"Art. 280. Regular and Casual Employment. — The provisions of written agreement to the contrary notwithstanding and regardless of the oral agreement of the parties, an employment shall be deemed to be regular where the employee has been engaged to perform activities which are usually necessary or desirable in the usual business or trade of the employer, except where the employment has been fixed for a specific protect or undertaking the completion or termination of which has been determined at the time of the engagement of the employee or where the work or services to be performed is seasonal in nature and the employment is for the duration of the season.
An employment shall be deemed to be casual if it is not covered by the preceding paragraph: Provided, that, any employee who has rendered at least one year of service, whether such service is continuous or broken, shall be considered a regular employee with respect to the activity in which he is employed and his employment shall continue while such actually exists."cralaw virtua1aw library
Private respondent company is a market research group that conducts public surveys about commercial consumer goods, products, merchandises and/or services of its clients. Said market researches and surveys are dependent upon the contracts it can secure from its clients consisting of corporations, organizations, government and individuals. Because of the very nature of its business, private respondent company had to resort to engaging the services of contractual workers, such as petitioners, to conduct interviews on specific project basis for a definite short period of time. Generally, said contractual employment is not continuous but intermittent, sporadic with long intervals of idle periods in between projects due to lack of work or job contracts. To require a market research and survey firm to indefinitely maintain in its payroll petitioners, despite the absence of contracted projects, would be counterproductive and lead to the bankruptcy of said firm.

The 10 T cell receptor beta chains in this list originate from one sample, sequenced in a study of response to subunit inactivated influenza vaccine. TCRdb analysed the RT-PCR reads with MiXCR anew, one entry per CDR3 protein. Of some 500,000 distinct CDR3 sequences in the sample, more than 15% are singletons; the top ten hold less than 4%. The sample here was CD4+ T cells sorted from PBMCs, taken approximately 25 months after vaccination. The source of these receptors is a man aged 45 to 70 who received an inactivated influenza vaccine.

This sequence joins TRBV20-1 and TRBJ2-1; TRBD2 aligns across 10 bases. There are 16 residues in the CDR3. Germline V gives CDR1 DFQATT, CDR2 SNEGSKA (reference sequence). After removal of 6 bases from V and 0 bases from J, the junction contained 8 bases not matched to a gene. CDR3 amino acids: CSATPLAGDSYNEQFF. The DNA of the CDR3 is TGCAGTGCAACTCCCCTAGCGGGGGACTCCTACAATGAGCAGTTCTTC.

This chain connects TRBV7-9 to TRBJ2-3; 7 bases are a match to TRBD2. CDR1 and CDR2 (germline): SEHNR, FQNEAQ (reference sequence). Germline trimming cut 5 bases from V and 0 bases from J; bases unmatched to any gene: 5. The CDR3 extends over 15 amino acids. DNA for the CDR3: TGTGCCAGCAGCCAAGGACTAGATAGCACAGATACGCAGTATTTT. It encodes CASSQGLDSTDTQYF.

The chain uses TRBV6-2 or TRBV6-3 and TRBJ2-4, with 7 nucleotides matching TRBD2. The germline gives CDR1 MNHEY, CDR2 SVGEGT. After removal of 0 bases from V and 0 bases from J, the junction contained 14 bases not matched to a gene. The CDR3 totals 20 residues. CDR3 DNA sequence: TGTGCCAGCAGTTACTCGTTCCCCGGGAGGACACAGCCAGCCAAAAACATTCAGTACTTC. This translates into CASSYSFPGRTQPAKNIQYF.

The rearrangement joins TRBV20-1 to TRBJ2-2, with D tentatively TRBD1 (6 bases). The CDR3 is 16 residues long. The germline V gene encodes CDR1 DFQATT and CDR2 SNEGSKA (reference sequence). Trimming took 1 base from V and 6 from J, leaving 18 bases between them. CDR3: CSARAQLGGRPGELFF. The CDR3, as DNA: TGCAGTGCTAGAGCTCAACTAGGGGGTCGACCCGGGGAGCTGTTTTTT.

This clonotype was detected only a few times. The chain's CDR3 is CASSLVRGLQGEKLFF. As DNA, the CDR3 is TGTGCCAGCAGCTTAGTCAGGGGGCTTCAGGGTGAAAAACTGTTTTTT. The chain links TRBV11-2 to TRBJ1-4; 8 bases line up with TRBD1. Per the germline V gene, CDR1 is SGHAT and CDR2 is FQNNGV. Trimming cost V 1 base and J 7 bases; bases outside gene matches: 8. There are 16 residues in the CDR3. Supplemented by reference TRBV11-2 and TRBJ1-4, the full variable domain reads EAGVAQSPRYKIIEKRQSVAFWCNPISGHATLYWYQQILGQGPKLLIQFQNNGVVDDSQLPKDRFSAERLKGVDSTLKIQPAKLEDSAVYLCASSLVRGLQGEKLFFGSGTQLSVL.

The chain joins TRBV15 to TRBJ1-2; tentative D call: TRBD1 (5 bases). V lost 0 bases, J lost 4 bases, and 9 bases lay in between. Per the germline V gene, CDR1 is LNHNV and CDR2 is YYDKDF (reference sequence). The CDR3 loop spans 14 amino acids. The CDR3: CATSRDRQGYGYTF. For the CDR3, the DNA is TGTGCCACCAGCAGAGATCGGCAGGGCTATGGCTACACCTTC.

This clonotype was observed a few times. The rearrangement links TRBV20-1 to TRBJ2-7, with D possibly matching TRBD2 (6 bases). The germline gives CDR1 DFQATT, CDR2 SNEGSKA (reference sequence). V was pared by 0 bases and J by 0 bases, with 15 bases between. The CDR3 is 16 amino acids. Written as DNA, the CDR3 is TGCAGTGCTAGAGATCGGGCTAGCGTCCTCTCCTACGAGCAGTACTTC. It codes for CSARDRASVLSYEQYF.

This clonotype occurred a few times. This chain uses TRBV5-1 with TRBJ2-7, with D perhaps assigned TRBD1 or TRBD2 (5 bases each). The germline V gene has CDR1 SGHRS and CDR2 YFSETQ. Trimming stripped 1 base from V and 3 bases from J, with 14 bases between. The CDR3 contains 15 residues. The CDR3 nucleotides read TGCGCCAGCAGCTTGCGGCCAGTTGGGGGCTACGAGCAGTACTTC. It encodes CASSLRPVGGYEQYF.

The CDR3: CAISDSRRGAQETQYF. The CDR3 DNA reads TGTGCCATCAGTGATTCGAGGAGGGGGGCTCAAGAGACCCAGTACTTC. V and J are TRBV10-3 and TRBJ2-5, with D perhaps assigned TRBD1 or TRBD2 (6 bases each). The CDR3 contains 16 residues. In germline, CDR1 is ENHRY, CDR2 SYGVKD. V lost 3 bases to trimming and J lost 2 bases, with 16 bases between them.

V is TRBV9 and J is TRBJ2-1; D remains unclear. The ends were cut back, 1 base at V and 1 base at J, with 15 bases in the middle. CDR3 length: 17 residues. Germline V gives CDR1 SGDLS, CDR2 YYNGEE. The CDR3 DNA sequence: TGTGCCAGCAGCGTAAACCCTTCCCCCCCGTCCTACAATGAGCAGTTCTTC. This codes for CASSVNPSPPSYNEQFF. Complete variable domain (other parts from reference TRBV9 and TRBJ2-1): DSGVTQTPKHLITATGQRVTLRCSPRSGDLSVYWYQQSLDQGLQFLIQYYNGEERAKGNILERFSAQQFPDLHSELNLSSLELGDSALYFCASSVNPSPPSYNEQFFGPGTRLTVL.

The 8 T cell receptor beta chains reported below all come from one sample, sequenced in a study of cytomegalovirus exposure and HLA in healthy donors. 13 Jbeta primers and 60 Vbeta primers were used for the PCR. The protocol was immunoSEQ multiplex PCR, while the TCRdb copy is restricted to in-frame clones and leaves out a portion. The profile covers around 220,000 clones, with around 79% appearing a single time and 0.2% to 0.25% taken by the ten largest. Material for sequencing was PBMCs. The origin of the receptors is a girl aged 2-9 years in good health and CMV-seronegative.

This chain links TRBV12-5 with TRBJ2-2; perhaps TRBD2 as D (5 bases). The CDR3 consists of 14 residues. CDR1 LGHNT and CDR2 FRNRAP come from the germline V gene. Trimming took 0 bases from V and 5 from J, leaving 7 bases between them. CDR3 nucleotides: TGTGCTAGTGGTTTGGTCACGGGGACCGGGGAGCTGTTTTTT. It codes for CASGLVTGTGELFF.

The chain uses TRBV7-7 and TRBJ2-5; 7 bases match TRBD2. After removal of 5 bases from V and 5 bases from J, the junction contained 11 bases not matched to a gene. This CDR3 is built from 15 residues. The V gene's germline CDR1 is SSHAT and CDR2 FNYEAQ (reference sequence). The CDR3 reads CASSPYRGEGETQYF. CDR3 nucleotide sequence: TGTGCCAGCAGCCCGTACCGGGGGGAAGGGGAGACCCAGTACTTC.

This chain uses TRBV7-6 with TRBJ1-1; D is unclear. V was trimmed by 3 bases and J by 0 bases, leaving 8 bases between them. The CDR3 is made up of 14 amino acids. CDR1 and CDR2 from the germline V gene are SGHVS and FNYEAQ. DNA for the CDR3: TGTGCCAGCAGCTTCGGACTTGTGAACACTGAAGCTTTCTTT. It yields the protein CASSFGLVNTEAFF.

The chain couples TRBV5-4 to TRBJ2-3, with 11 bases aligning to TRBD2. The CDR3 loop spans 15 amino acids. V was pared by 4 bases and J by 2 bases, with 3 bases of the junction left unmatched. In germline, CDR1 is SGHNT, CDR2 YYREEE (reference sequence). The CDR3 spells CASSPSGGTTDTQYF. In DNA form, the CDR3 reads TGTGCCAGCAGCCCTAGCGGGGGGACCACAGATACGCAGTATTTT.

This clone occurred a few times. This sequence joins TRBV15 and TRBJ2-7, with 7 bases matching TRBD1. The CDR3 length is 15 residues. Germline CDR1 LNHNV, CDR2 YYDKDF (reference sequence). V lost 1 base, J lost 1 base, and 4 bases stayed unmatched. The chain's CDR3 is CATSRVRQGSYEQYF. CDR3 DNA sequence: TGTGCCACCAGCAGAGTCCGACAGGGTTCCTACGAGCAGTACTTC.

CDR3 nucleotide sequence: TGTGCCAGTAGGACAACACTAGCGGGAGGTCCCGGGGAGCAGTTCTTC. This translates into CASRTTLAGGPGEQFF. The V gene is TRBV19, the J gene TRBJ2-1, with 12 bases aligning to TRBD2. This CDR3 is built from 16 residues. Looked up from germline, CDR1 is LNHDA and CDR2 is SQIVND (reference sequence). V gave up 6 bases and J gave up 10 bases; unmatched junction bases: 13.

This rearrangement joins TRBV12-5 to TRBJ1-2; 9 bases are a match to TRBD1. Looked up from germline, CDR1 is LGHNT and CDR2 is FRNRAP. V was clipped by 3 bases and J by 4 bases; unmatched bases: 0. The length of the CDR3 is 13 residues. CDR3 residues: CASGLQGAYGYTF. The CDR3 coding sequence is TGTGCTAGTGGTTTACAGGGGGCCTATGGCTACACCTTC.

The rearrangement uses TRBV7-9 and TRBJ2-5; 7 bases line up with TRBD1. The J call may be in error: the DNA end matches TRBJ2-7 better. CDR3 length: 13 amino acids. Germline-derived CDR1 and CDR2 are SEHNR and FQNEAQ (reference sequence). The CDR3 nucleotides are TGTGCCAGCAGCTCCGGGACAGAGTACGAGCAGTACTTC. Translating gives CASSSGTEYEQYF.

Private respondent company, in entering into specific and limited contracts with petitioners, was only exercising its management prerogative to conduct its business in the most efficient manner thereby avoiding unnecessary expenses and maximizing profitability without, however, defeating or circumventing the rights of its employees.
An examination of the petitioners’ contract of employment showed that they were hired by private respondent company for a specific project and the completion or termination of said project was determined at the start of their employment. Petitioners cannot be hired for an indefinite period of time and carried on the company’s payroll even without projects to work, with without respondent company incurring financial losses.